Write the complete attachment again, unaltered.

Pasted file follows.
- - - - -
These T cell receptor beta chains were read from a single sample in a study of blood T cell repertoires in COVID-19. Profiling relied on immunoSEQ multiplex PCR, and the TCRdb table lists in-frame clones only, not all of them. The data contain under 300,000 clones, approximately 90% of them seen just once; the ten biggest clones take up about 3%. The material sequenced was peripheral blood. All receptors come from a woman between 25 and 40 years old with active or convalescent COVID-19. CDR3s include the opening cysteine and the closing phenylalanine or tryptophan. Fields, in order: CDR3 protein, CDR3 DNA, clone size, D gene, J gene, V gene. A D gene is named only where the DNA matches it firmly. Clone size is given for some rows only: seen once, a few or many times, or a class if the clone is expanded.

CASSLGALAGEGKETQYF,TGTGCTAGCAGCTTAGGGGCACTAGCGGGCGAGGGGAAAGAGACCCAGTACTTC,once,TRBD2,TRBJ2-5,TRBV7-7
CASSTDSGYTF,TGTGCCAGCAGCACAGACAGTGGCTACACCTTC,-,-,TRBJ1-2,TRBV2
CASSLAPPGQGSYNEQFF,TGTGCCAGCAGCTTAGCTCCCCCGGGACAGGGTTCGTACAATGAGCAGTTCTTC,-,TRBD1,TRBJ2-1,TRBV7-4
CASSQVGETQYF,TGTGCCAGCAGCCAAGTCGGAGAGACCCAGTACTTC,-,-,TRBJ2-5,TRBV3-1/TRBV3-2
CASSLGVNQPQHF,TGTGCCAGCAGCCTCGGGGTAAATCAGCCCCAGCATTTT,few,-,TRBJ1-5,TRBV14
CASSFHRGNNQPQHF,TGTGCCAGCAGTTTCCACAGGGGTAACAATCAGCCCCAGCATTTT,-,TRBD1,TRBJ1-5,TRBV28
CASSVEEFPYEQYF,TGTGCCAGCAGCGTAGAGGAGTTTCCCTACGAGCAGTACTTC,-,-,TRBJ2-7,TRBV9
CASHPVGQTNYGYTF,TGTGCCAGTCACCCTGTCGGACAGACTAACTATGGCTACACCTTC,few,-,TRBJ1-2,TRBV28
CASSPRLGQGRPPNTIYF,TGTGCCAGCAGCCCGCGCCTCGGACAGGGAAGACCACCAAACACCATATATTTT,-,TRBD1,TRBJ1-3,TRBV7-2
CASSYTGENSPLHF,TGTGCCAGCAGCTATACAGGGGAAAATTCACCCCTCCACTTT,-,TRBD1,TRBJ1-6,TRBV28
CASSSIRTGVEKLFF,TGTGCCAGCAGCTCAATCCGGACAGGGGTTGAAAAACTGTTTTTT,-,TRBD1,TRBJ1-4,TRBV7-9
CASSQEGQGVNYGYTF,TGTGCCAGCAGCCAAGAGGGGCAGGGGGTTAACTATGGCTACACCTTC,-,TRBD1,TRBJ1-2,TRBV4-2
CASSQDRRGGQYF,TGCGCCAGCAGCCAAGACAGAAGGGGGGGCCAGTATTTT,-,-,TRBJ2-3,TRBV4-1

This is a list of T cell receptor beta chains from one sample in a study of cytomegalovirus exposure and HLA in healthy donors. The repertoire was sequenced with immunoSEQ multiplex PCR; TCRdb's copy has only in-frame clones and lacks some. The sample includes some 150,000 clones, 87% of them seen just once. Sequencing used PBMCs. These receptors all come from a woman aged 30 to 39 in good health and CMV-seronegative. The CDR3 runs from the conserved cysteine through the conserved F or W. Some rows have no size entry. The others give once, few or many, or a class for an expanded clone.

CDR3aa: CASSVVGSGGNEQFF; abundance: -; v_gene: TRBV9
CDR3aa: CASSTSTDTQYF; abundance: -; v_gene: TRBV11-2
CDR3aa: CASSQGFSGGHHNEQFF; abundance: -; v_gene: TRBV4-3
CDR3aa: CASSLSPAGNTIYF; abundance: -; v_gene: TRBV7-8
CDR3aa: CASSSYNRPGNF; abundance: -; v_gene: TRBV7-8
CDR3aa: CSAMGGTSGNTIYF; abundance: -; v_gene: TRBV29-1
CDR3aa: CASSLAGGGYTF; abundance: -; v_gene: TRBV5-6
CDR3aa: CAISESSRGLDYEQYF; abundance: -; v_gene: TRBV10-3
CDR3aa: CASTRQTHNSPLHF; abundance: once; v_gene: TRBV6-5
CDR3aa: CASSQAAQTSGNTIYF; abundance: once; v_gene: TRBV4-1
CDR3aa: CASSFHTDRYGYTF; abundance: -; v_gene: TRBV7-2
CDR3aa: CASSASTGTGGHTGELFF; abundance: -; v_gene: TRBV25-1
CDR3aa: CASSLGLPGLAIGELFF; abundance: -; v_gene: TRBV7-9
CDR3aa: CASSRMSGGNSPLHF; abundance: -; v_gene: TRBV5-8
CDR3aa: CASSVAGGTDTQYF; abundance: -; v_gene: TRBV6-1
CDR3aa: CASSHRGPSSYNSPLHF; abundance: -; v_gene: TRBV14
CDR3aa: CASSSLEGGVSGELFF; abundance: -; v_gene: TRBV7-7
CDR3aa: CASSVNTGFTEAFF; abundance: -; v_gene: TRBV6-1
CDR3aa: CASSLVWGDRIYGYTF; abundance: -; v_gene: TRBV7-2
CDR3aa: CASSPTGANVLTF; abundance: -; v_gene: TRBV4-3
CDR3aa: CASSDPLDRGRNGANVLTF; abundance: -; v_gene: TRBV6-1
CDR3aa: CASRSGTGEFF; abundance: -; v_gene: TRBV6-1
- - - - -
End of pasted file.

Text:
These T cell receptor beta chains were read from a single sample in a study of blood T cell repertoires in COVID-19. Profiling relied on immunoSEQ multiplex PCR, and the TCRdb table lists in-frame clones only, not all of them. The data contain under 300,000 clones, approximately 90% of them seen just once; the ten biggest clones take up about 3%. The material sequenced was peripheral blood. All receptors come from a woman between 25 and 40 years old with active or convalescent COVID-19. CDR3s include the opening cysteine and the closing phenylalanine or tryptophan. Fields, in order: CDR3 protein, CDR3 DNA, clone size, D gene, J gene, V gene. A D gene is named only where the DNA matches it firmly. Clone size is given for some rows only: seen once, a few or many times, or a class if the clone is expanded.

CASSLGALAGEGKETQYF,TGTGCTAGCAGCTTAGGGGCACTAGCGGGCGAGGGGAAAGAGACCCAGTACTTC,once,TRBD2,TRBJ2-5,TRBV7-7
CASSTDSGYTF,TGTGCCAGCAGCACAGACAGTGGCTACACCTTC,-,-,TRBJ1-2,TRBV2
CASSLAPPGQGSYNEQFF,TGTGCCAGCAGCTTAGCTCCCCCGGGACAGGGTTCGTACAATGAGCAGTTCTTC,-,TRBD1,TRBJ2-1,TRBV7-4
CASSQVGETQYF,TGTGCCAGCAGCCAAGTCGGAGAGACCCAGTACTTC,-,-,TRBJ2-5,TRBV3-1/TRBV3-2
CASSLGVNQPQHF,TGTGCCAGCAGCCTCGGGGTAAATCAGCCCCAGCATTTT,few,-,TRBJ1-5,TRBV14
CASSFHRGNNQPQHF,TGTGCCAGCAGTTTCCACAGGGGTAACAATCAGCCCCAGCATTTT,-,TRBD1,TRBJ1-5,TRBV28
CASSVEEFPYEQYF,TGTGCCAGCAGCGTAGAGGAGTTTCCCTACGAGCAGTACTTC,-,-,TRBJ2-7,TRBV9
CASHPVGQTNYGYTF,TGTGCCAGTCACCCTGTCGGACAGACTAACTATGGCTACACCTTC,few,-,TRBJ1-2,TRBV28
CASSPRLGQGRPPNTIYF,TGTGCCAGCAGCCCGCGCCTCGGACAGGGAAGACCACCAAACACCATATATTTT,-,TRBD1,TRBJ1-3,TRBV7-2
CASSYTGENSPLHF,TGTGCCAGCAGCTATACAGGGGAAAATTCACCCCTCCACTTT,-,TRBD1,TRBJ1-6,TRBV28
CASSSIRTGVEKLFF,TGTGCCAGCAGCTCAATCCGGACAGGGGTTGAAAAACTGTTTTTT,-,TRBD1,TRBJ1-4,TRBV7-9
CASSQEGQGVNYGYTF,TGTGCCAGCAGCCAAGAGGGGCAGGGGGTTAACTATGGCTACACCTTC,-,TRBD1,TRBJ1-2,TRBV4-2
CASSQDRRGGQYF,TGCGCCAGCAGCCAAGACAGAAGGGGGGGCCAGTATTTT,-,-,TRBJ2-3,TRBV4-1

This is a list of T cell receptor beta chains from one sample in a study of cytomegalovirus exposure and HLA in healthy donors. The repertoire was sequenced with immunoSEQ multiplex PCR; TCRdb's copy has only in-frame clones and lacks some. The sample includes some 150,000 clones, 87% of them seen just once. Sequencing used PBMCs. These receptors all come from a woman aged 30 to 39 in good health and CMV-seronegative. The CDR3 runs from the conserved cysteine through the conserved F or W. Some rows have no size entry. The others give once, few or many, or a class for an expanded clone.

CDR3aa: CASSVVGSGGNEQFF; abundance: -; v_gene: TRBV9
CDR3aa: CASSTSTDTQYF; abundance: -; v_gene: TRBV11-2
CDR3aa: CASSQGFSGGHHNEQFF; abundance: -; v_gene: TRBV4-3
CDR3aa: CASSLSPAGNTIYF; abundance: -; v_gene: TRBV7-8
CDR3aa: CASSSYNRPGNF; abundance: -; v_gene: TRBV7-8
CDR3aa: CSAMGGTSGNTIYF; abundance: -; v_gene: TRBV29-1
CDR3aa: CASSLAGGGYTF; abundance: -; v_gene: TRBV5-6
CDR3aa: CAISESSRGLDYEQYF; abundance: -; v_gene: TRBV10-3
CDR3aa: CASTRQTHNSPLHF; abundance: once; v_gene: TRBV6-5
CDR3aa: CASSQAAQTSGNTIYF; abundance: once; v_gene: TRBV4-1
CDR3aa: CASSFHTDRYGYTF; abundance: -; v_gene: TRBV7-2
CDR3aa: CASSASTGTGGHTGELFF; abundance: -; v_gene: TRBV25-1
CDR3aa: CASSLGLPGLAIGELFF; abundance: -; v_gene: TRBV7-9
CDR3aa: CASSRMSGGNSPLHF; abundance: -; v_gene: TRBV5-8
CDR3aa: CASSVAGGTDTQYF; abundance: -; v_gene: TRBV6-1
CDR3aa: CASSHRGPSSYNSPLHF; abundance: -; v_gene: TRBV14
CDR3aa: CASSSLEGGVSGELFF; abundance: -; v_gene: TRBV7-7
CDR3aa: CASSVNTGFTEAFF; abundance: -; v_gene: TRBV6-1
CDR3aa: CASSLVWGDRIYGYTF; abundance: -; v_gene: TRBV7-2
CDR3aa: CASSPTGANVLTF; abundance: -; v_gene: TRBV4-3
CDR3aa: CASSDPLDRGRNGANVLTF; abundance: -; v_gene: TRBV6-1
CDR3aa: CASRSGTGEFF; abundance: -; v_gene: TRBV6-1